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If they jumped off a cliff would you?

Sorry mom, but that question started backfiring a long time ago when I cliff jumped for the first time in 2009 and haven’t stopped since!

I have an irrational fear of jumping from small heights so cliff jumping challenges me which I love! BUT since I took a fall down a marble staircase the day before fracturing my toe and receiving a gnarly bruise I opted to just take photos.

One of my favorite bruises of ALL time!

Most of the coastline on the Island of Korcula is not not sandy, it is very rugged and rocky so the thought of climbing back up the rocks barefoot with a bad foot didn’t sound remotely fun to me… such a baby right! (I kinda regret not just sacking up and doing it!)

Where have you been cliff jumping? Do you stand in terror or jump straight off without a second thought?

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Budapest through a Child’s Eyes

In the end Budapest would provide me with my most difficult traveling experience to date but not without showing me the wonders of travel through a child’s eyes.

Meet Jack.

While I was trying to figure out how the metro system in Budapest works I heard English and naturally gravitated to it and met Chris, Paul and little Jack.  They were on holiday from Brittan and kindly let me join them while we all tried to navigate through Hungary’s capital city.

Paul, Chris and Jack

Since I don’t have any kids I’ve never had the opportunity to travel abroad with a wee one and Jack’s charming personality was invigorating, I was thrilled to see this bustling city through his eyes and remained enchanted with his laughter throughout the entire day.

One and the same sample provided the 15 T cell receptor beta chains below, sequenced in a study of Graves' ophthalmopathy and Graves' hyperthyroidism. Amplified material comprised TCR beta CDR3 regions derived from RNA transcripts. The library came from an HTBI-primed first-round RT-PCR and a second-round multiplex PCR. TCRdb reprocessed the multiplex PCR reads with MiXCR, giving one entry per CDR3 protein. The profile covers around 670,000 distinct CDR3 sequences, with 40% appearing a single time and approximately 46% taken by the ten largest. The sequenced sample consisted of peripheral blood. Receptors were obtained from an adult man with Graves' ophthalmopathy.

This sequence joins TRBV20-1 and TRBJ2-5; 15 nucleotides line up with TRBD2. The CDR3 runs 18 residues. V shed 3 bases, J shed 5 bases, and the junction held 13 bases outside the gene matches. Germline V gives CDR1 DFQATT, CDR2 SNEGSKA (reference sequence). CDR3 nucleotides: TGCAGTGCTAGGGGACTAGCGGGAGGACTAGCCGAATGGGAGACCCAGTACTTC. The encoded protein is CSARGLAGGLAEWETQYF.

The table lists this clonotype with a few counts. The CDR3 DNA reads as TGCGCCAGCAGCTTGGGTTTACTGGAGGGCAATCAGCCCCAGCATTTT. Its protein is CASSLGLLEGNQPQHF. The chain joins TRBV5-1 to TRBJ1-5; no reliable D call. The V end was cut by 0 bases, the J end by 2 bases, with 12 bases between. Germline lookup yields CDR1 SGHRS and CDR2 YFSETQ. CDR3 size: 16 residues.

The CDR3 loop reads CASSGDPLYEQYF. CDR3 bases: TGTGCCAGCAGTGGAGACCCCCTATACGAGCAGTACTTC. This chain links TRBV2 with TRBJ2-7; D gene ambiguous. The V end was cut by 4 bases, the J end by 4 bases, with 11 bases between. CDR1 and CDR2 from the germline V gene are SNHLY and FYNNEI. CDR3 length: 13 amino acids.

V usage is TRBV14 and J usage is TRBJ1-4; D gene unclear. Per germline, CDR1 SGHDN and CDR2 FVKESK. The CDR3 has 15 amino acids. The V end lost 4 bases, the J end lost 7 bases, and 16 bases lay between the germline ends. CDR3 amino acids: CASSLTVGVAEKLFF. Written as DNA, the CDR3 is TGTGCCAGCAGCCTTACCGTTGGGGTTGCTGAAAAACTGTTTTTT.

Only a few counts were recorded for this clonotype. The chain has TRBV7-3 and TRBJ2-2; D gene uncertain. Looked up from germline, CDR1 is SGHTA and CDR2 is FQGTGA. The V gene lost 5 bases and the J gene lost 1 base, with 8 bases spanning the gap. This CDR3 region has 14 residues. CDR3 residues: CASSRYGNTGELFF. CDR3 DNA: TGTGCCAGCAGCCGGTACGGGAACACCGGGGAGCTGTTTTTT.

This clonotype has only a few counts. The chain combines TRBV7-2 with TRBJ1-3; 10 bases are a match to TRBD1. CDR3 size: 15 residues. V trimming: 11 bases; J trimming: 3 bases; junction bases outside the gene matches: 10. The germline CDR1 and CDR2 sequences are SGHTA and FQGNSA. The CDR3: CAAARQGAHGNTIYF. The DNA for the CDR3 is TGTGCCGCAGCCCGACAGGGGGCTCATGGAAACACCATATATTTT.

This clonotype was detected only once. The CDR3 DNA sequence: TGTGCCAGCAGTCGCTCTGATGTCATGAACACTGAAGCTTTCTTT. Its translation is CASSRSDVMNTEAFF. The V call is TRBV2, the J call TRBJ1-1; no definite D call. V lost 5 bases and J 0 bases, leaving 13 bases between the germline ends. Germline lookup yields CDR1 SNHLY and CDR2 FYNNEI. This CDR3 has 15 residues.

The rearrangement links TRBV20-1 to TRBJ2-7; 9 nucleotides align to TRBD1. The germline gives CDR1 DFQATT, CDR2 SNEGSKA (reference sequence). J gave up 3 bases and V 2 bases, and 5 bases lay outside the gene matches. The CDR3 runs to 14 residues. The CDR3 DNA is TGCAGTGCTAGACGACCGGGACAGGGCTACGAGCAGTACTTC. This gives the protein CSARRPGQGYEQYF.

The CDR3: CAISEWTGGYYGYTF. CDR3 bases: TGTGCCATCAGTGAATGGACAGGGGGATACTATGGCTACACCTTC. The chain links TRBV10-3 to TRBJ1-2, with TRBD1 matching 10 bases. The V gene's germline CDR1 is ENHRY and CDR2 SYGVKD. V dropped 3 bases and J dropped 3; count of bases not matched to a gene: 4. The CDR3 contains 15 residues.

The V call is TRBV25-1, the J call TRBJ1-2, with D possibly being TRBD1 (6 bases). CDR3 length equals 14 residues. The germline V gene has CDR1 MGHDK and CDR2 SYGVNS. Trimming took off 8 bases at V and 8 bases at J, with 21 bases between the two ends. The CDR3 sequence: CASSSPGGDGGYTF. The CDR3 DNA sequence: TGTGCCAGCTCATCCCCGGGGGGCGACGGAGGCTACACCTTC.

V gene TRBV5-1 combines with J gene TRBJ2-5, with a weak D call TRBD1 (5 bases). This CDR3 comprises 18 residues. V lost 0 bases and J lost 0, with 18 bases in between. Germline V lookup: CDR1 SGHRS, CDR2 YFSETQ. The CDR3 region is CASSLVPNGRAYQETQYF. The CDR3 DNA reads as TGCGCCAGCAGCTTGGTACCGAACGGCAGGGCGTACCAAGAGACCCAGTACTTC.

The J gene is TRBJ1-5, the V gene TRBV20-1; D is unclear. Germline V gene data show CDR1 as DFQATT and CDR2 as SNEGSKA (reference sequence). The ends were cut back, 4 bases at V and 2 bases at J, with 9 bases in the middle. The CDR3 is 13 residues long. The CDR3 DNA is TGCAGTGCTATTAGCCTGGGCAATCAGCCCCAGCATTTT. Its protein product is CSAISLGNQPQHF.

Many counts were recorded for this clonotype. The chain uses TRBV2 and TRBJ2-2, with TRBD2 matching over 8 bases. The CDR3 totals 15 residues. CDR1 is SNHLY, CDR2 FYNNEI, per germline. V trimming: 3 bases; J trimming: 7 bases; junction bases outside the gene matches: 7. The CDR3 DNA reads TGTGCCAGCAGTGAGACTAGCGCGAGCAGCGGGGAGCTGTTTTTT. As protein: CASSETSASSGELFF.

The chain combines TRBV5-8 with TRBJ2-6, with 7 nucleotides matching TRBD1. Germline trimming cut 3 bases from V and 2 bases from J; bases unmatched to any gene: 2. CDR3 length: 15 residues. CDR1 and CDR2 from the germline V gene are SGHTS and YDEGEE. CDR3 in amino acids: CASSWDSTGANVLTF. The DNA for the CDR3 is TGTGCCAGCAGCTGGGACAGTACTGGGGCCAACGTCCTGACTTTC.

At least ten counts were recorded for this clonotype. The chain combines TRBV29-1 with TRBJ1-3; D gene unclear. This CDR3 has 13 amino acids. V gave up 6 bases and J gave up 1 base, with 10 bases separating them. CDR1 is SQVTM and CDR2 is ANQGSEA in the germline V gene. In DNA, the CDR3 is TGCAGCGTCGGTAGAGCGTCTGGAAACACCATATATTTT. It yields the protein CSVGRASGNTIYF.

Here are a few photos from my day in Budapest through the ever adventurous Jack 

Overlooking Budapest & the Danube river from the Citadel

Then it was time to give Jack a chance to document his view. I told him to take pictures that I could share with my readers and he was thrilled to have a crack at it!

I bet this is a very common view for kids, always with cameras in their faces with adults trying to capture the wonder and excitement of a child.

Jack’s view of Budapest divided by the Danube River

Jack wanted to share the beautiful sky and all its clouds

 

Jack informed me that we were traveling on a “silly bus” because it is green, “What a silly bus” he kept saying.

Such a silly bus!

We even got our own silly green headphones to listen to the audio tour

Spending the day with Jack and his family really opened my eyes to how different a city is compared to an adults interests and attention span. It was fun to travel a bit differently and I am really grateful they were willing to share their travels with me. PS Paul and Chris if you are reading this please e-mail me because I lost your information :(

What’s your opinion traveling with children vs. adults?

 

 

10 Reasons why you will Fall in Love with Greece!

Greece is gorgeous!

With a diverse range of Greek destinations on the palate, all tastes will be catered for – from serious clubbers to history buffs. You will rarely find a Greek panorama you won’t love. But, that being said, there are some which are particularly dazzling.

Parthenon Acropolis:

Out of the countless breath-taking historical sites in Greece is considered to be the most important surviving embodiment of Classical Greece. It is the excellent and harmonious ancient Greek temple, built to honor Athena, the patron goddess of Athens. It is undisputedly most closely associated with the city of Athens, a true symbol of ancient Greek culture and its universal values.

Santorini: